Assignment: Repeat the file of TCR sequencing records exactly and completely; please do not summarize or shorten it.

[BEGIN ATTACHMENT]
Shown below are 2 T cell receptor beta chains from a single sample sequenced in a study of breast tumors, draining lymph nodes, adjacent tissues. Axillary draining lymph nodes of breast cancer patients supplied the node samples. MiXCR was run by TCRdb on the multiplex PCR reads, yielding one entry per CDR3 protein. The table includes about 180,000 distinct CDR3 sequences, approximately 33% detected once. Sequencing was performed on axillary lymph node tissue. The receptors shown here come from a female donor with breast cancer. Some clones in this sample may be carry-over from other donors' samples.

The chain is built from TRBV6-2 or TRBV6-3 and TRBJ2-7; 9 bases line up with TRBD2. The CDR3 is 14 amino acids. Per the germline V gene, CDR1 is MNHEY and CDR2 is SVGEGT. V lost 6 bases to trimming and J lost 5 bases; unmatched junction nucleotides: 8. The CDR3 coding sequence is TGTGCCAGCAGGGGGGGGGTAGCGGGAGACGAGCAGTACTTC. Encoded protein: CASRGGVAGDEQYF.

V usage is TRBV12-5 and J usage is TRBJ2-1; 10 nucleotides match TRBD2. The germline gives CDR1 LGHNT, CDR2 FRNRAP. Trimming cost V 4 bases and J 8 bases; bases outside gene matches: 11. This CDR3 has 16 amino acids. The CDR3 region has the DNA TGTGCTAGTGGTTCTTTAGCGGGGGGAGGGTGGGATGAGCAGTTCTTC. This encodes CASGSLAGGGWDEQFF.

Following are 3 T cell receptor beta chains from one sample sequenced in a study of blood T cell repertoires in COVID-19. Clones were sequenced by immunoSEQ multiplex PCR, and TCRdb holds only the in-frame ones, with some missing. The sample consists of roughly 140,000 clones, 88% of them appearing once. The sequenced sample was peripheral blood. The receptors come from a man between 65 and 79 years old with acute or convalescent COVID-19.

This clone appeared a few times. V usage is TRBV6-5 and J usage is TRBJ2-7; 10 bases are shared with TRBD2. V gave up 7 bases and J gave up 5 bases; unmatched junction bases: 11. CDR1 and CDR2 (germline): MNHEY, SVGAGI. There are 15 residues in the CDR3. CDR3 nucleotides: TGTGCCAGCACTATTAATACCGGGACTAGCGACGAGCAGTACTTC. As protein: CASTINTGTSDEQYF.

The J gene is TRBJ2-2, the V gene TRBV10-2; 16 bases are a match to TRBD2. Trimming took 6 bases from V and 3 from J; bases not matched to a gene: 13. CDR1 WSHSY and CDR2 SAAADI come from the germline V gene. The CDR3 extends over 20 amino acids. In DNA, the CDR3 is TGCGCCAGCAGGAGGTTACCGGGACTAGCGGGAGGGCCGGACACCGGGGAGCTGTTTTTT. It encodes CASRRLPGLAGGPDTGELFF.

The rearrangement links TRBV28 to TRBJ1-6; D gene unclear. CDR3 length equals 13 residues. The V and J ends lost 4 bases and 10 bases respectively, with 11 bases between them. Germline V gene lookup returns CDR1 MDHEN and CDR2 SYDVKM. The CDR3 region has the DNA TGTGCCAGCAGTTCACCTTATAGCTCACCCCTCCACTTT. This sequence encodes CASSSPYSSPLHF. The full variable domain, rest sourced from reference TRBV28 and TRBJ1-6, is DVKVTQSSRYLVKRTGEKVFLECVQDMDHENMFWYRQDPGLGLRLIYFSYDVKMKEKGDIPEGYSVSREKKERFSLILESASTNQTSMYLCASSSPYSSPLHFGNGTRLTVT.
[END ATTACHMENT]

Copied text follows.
Shown below are 2 T cell receptor beta chains from a single sample sequenced in a study of breast tumors, draining lymph nodes, adjacent tissues. Axillary draining lymph nodes of breast cancer patients supplied the node samples. MiXCR was run by TCRdb on the multiplex PCR reads, yielding one entry per CDR3 protein. The table includes about 180,000 distinct CDR3 sequences, approximately 33% detected once. Sequencing was performed on axillary lymph node tissue. The receptors shown here come from a female donor with breast cancer. Some clones in this sample may be carry-over from other donors' samples.

The chain is built from TRBV6-2 or TRBV6-3 and TRBJ2-7; 9 bases line up with TRBD2. The CDR3 is 14 amino acids. Per the germline V gene, CDR1 is MNHEY and CDR2 is SVGEGT. V lost 6 bases to trimming and J lost 5 bases; unmatched junction nucleotides: 8. The CDR3 coding sequence is TGTGCCAGCAGGGGGGGGGTAGCGGGAGACGAGCAGTACTTC. Encoded protein: CASRGGVAGDEQYF.

V usage is TRBV12-5 and J usage is TRBJ2-1; 10 nucleotides match TRBD2. The germline gives CDR1 LGHNT, CDR2 FRNRAP. Trimming cost V 4 bases and J 8 bases; bases outside gene matches: 11. This CDR3 has 16 amino acids. The CDR3 region has the DNA TGTGCTAGTGGTTCTTTAGCGGGGGGAGGGTGGGATGAGCAGTTCTTC. This encodes CASGSLAGGGWDEQFF.

Following are 3 T cell receptor beta chains from one sample sequenced in a study of blood T cell repertoires in COVID-19. Clones were sequenced by immunoSEQ multiplex PCR, and TCRdb holds only the in-frame ones, with some missing. The sample consists of roughly 140,000 clones, 88% of them appearing once. The sequenced sample was peripheral blood. The receptors come from a man between 65 and 79 years old with acute or convalescent COVID-19.

This clone appeared a few times. V usage is TRBV6-5 and J usage is TRBJ2-7; 10 bases are shared with TRBD2. V gave up 7 bases and J gave up 5 bases; unmatched junction bases: 11. CDR1 and CDR2 (germline): MNHEY, SVGAGI. There are 15 residues in the CDR3. CDR3 nucleotides: TGTGCCAGCACTATTAATACCGGGACTAGCGACGAGCAGTACTTC. As protein: CASTINTGTSDEQYF.

The J gene is TRBJ2-2, the V gene TRBV10-2; 16 bases are a match to TRBD2. Trimming took 6 bases from V and 3 from J; bases not matched to a gene: 13. CDR1 WSHSY and CDR2 SAAADI come from the germline V gene. The CDR3 extends over 20 amino acids. In DNA, the CDR3 is TGCGCCAGCAGGAGGTTACCGGGACTAGCGGGAGGGCCGGACACCGGGGAGCTGTTTTTT. It encodes CASRRLPGLAGGPDTGELFF.

The rearrangement links TRBV28 to TRBJ1-6; D gene unclear. CDR3 length equals 13 residues. The V and J ends lost 4 bases and 10 bases respectively, with 11 bases between them. Germline V gene lookup returns CDR1 MDHEN and CDR2 SYDVKM. The CDR3 region has the DNA TGTGCCAGCAGTTCACCTTATAGCTCACCCCTCCACTTT. This sequence encodes CASSSPYSSPLHF. The full variable domain, rest sourced from reference TRBV28 and TRBJ1-6, is DVKVTQSSRYLVKRTGEKVFLECVQDMDHENMFWYRQDPGLGLRLIYFSYDVKMKEKGDIPEGYSVSREKKERFSLILESASTNQTSMYLCASSSPYSSPLHFGNGTRLTVT.